Speakers

2017-2018 Season

September 13th, 2017

Responsible Nationalism?  Why Economists Are Rethinking the Merits of Free Trade

Erin Bronchetti, Associate Professor, Economics, Swarthmore College

The bipartisan trade agreements of the past three administrations now face bipartisan skepticism.  A leading economist has called for “responsible nationalism”.  Are economists pulling an about-face on the merits of free trade?  Professor Bronchetti will cover the basic view of international trade that almost all economists accept, describe key trade agreements, and discuss gains and losses from trade.  What policies might ensure that domestic benefits are spread widely and costs are shared fairly, as “responsible nationalism” requires?

Bronchetti’s research spans public policy, public finance and labor and health economics.

October 18th, 2017

What Makes Democracy Work?

Ben Berger, Associate Professor of Political Science and Executive Director of the Lang Center for Civic and Social Responsibility

Idealistic theories of democracy call for informed, attentive citizens.  What if most citizens don’t fit that model?  Worse, what if even informed, attentive citizens fit the facts to match their preexisting loyalties and social identities?  Political scientists Christopher Achen and Larry Bartels pose worrisome answers.  This talk will examine the debates, evidence, and arguments surrounding their groundbreaking book, Democracy for Realists:  Why Elections Do Not Produce Responsive Government, and will explore the implications for democracy.

Berger’s book, Attention Deficit Democracy: The Paradox of Civic Engagement, won the North American Society for Social Philosophy Book Award in 2011.

November 15, 2017

Walls or Bridges? The American Immigration System at a Crossroads •

Thomas Alexander Aleinikoff, Director of the Zolberg Institute on Migration and Mobility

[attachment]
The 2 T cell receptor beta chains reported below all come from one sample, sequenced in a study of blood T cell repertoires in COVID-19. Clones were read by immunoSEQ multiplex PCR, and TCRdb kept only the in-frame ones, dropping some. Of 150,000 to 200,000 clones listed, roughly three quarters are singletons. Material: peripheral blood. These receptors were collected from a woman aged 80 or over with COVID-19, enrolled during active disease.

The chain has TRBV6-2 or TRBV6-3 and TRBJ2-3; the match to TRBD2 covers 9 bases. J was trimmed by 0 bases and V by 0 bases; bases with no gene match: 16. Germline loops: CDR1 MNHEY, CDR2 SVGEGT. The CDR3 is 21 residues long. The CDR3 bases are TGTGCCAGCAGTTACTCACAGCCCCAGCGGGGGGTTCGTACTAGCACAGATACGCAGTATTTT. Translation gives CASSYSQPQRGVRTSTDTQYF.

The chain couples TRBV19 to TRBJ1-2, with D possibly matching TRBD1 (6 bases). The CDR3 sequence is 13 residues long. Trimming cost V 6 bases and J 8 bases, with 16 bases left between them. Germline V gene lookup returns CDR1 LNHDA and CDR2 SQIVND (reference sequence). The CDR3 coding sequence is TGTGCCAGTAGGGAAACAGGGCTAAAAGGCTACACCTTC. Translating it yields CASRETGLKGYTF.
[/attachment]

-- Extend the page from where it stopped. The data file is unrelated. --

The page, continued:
On what terms will the U.S. immigration system be constructed over the next 20 years? Does an ideology of “America First” presage an era of reductions in legal immigration, a less generous policy on refugees, and tougher border enforcement? Or will the spirit of the Statue of Liberty maintain a central role in the American imagination, supporting high levels of immigration, continued demographic change, and legalization programs for undocumented migrants? We will examine these questions from a variety of perspectives—economic, cultural and global—and ask how a discussion of values might help shape the debate. Aleinikoff, Swarthmore class of 1974, served from 2010 to 2015 as the Deputy High Commissioner in the Office of the United Nations High Commissioner for Refugees in Geneva, Switzerland.

December 6, 2017

Zombies in the Language of American Dystopia

Jamie Thomas, Assistant Professor of Linguistics, Swarthmore College

The word ‘apocalypse’ is being used now more than ever. How does our trending fascination with the zombie connect to our anxieties over difference and our uncertainty about our political and collective future? What clues does language provide? Thomas is an educator and sociocultural linguist focused on human interaction, learning, and communication. As a digital media producer, her interests span popular culture, technology, science fiction, visual arts, language, and education policy. Her current book is Zombies Speak Swahili.